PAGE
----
Film Review: Minnal Murali (2021)

In a Keralite village of Kurukkanmoola, two men with unfortunate pasts Jaison (Tovino Thomas) and Shibu (Guru Somasundaram) are struck by lightning that gives them supernatural powers and abilities. And both of them use their powers for predictable reasons.

Minnal Murali is a Malayalam-language superhero film that has recently been added to Netflix. I read a lot about this film and a few glimpses of this film made me think to give it a try. After all, it is a ‘superhero’ film. And it is not like if I had to expect some promises from this genre tried in India.

The first thing we need to understand as an audience is that the action-packed Indian cinema has still not been able to distinguish a mainstream action film and a superhero film at all. Because the concept of heroism and saving a girl or protecting the motherland in the Indian cinema has been a norm for decades. So it becomes harder for the audience to convince that their superhero plot or execution methods are different from what they have been watching. What will be the methods to separate these films from the usual action films? Of course, costumes and supernatural powers/abilities. The latter has also been existing for some time now.

Minnal Murali is no special superhero project but hype. The only interesting factor about the film is that the Malayalis came up with the idea to present their product in a new packing which is to make an action hero in a costume, supernatural belief with flavors of romance and family ties, the latter which has been the strongest element in the Malayali cinema.

One aspect about the writing I really liked was that the creation of two supernatural individuals was made accidental and they were put to use/test how they execute their powers. Especially, Shibu the antagonist who is fundamentally not an antagonist but a sadist who went through sorrow and pain, and wanted to use his powers for good but suffered setbacks that resulted in damaging his balance and creating problems for the villagers.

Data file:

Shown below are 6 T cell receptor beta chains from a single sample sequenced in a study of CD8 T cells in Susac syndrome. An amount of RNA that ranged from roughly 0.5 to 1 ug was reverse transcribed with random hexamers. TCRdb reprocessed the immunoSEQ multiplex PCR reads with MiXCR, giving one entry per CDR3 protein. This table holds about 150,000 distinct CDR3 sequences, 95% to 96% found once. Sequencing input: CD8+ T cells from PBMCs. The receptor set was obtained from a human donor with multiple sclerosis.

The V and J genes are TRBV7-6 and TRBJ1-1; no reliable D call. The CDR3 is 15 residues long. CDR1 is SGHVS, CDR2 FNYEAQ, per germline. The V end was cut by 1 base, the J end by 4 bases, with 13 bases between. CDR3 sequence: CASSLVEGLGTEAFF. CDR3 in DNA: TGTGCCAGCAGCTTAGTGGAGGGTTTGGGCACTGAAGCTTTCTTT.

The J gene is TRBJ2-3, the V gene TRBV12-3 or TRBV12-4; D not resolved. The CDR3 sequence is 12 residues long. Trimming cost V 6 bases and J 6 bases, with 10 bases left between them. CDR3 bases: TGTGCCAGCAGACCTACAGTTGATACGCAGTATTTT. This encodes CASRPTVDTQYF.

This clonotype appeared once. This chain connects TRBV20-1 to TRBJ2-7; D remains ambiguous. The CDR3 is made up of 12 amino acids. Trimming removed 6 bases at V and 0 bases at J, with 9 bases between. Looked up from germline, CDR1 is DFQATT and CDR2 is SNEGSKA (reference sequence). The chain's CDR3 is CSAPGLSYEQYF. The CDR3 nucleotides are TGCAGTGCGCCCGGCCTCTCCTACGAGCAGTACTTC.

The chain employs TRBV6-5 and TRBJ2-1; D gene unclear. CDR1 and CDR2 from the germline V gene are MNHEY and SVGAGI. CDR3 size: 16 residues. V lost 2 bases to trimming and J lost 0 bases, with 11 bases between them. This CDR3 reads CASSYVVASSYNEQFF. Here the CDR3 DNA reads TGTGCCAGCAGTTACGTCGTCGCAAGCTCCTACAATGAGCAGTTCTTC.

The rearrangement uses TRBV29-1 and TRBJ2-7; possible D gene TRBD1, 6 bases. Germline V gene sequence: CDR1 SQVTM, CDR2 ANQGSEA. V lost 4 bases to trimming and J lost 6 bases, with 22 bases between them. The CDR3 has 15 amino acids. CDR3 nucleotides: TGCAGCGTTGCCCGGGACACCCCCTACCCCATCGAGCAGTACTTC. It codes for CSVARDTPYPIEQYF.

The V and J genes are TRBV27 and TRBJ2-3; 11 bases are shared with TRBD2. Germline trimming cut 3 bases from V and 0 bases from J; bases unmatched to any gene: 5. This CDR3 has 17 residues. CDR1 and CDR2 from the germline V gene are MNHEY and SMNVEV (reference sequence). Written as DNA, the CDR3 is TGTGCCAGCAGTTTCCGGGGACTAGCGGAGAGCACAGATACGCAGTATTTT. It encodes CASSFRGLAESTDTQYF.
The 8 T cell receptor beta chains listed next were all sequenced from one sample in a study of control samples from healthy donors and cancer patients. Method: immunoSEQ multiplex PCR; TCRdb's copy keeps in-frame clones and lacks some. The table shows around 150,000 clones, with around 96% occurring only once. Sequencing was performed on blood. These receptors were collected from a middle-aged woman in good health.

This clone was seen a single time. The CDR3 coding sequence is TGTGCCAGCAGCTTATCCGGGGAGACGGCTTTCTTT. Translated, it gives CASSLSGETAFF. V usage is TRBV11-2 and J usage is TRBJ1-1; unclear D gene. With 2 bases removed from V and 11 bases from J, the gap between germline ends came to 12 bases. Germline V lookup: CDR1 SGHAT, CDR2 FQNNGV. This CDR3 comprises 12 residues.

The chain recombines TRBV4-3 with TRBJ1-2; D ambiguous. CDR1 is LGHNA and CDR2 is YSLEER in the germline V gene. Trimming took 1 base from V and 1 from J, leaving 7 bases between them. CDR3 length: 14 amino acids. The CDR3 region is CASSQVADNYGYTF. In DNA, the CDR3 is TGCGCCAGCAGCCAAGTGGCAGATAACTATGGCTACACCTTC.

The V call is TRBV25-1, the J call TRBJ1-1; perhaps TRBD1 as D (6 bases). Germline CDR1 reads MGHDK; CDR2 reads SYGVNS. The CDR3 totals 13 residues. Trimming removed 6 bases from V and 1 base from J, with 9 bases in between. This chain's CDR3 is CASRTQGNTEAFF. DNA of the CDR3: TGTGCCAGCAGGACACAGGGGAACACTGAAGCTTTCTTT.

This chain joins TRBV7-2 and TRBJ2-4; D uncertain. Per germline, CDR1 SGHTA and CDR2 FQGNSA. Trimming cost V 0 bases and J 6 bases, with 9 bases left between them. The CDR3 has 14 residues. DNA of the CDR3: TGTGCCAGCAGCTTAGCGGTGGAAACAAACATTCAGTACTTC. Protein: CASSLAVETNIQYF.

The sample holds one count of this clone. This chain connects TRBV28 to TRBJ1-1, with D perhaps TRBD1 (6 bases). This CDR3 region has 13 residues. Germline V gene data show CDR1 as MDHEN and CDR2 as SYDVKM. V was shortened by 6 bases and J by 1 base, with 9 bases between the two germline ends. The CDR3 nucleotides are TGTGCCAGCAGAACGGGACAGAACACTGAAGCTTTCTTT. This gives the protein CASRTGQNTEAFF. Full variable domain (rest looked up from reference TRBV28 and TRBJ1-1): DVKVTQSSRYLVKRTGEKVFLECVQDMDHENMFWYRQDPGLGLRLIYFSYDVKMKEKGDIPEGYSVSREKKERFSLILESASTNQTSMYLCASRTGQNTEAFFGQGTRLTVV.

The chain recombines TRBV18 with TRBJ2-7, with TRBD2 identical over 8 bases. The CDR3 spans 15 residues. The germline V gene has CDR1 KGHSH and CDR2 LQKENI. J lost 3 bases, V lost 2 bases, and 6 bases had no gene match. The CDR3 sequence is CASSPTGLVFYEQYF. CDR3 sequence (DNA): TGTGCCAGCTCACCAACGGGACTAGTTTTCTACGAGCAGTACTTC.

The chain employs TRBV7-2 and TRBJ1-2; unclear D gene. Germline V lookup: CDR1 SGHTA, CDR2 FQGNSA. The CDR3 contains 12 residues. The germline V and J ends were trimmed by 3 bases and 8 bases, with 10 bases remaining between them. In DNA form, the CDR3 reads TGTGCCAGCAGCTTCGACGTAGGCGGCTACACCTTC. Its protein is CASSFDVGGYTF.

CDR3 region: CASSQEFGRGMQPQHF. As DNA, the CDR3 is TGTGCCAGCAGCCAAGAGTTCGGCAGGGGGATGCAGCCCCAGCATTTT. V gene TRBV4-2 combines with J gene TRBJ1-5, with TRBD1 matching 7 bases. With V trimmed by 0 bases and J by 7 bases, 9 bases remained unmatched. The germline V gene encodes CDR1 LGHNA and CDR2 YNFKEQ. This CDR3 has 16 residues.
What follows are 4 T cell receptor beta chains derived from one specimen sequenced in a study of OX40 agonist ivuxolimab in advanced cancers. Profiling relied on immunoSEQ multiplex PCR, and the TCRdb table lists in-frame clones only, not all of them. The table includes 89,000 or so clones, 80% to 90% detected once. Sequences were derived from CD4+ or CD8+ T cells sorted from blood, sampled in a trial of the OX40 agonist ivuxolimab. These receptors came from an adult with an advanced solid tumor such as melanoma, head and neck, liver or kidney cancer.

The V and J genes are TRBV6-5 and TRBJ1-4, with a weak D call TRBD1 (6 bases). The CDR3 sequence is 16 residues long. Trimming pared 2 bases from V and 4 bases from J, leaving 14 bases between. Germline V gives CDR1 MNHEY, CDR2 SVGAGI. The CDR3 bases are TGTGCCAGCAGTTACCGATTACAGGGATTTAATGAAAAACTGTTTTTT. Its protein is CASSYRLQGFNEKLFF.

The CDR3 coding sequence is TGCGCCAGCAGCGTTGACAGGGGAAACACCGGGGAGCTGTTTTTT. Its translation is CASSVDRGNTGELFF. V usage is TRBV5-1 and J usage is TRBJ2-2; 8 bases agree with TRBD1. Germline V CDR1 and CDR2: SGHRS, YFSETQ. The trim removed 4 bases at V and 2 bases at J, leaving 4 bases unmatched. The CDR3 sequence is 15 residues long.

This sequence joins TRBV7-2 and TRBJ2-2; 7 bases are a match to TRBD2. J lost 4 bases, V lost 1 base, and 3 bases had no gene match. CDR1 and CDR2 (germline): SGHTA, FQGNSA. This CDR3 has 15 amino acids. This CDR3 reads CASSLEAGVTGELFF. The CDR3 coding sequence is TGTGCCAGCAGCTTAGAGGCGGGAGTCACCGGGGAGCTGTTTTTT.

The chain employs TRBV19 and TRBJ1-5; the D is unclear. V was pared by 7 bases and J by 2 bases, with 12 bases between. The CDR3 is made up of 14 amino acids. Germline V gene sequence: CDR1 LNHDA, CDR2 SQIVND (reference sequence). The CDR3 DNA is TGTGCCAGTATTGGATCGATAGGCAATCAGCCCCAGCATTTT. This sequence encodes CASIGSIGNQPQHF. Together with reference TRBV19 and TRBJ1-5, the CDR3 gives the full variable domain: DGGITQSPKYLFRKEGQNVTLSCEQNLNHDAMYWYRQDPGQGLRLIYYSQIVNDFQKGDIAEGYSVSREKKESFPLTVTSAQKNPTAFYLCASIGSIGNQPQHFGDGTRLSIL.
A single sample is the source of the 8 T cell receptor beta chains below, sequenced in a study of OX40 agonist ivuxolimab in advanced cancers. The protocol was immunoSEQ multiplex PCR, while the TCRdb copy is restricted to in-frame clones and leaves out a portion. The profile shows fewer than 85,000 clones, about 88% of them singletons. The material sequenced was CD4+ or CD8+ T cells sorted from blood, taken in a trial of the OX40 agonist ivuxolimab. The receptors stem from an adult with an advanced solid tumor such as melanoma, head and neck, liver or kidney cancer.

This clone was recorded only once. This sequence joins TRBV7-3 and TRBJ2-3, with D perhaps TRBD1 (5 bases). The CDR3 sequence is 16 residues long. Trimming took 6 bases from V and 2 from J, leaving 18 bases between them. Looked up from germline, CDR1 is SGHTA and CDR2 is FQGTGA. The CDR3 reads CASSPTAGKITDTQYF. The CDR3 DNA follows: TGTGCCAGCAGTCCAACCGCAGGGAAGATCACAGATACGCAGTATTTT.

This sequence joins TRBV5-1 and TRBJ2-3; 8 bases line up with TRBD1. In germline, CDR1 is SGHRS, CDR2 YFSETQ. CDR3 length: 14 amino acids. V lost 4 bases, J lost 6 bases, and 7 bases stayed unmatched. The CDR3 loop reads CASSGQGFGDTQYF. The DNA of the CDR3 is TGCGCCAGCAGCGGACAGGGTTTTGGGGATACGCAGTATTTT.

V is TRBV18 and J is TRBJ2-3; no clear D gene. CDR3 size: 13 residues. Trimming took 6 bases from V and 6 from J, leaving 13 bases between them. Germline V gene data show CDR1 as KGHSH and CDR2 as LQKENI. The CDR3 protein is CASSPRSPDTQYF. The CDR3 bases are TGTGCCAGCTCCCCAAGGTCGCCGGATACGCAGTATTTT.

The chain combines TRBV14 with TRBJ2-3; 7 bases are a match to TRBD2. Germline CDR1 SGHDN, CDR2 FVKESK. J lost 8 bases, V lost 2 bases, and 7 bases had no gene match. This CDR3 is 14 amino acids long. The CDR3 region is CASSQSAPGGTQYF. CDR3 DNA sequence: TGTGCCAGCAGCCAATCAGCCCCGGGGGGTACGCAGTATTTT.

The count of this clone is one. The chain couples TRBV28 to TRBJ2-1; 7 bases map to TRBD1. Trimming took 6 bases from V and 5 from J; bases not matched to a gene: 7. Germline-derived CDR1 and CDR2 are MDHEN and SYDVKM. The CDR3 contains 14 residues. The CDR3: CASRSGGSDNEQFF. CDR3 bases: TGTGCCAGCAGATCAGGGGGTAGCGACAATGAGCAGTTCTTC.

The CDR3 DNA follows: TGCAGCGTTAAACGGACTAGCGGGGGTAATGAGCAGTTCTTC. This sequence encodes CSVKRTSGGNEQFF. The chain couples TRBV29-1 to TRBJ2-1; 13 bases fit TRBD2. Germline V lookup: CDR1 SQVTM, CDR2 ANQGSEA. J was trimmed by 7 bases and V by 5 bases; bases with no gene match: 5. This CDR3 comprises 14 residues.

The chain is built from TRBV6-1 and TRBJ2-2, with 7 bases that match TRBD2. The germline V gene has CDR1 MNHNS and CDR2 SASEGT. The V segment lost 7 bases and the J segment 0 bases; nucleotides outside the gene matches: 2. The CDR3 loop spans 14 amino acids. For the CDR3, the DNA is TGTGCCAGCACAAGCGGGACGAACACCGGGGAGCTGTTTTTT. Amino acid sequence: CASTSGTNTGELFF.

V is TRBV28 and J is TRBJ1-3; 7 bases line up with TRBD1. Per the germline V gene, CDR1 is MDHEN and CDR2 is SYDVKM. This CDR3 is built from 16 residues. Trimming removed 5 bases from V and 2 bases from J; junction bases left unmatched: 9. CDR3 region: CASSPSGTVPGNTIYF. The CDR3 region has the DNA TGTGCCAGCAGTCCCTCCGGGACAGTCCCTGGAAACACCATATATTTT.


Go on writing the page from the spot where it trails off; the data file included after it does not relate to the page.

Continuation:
The film is extremely lengthy not because of the songs but the needless elements of Jaison’s characterization. The director wasted too much time on the portions that had the least connection with the plot.

Yes, Minnal Murali is enjoyable with its traditional mainstream Malayali productional aesthetics. The middle part of Jaison’s discovery of his tragic childhood was covered well. Cinematography is first-rate. Action scenes are favorably louder but of course, cannot be expected to match with the usual superhero films the global audience watches these days.

Looking at the kind of entertainment the makers have provided in this film, Minnal Murali is surely getting a sequel. And if that happens, the writing team will have to outdo this film with better creativity.

Ratings: 5/10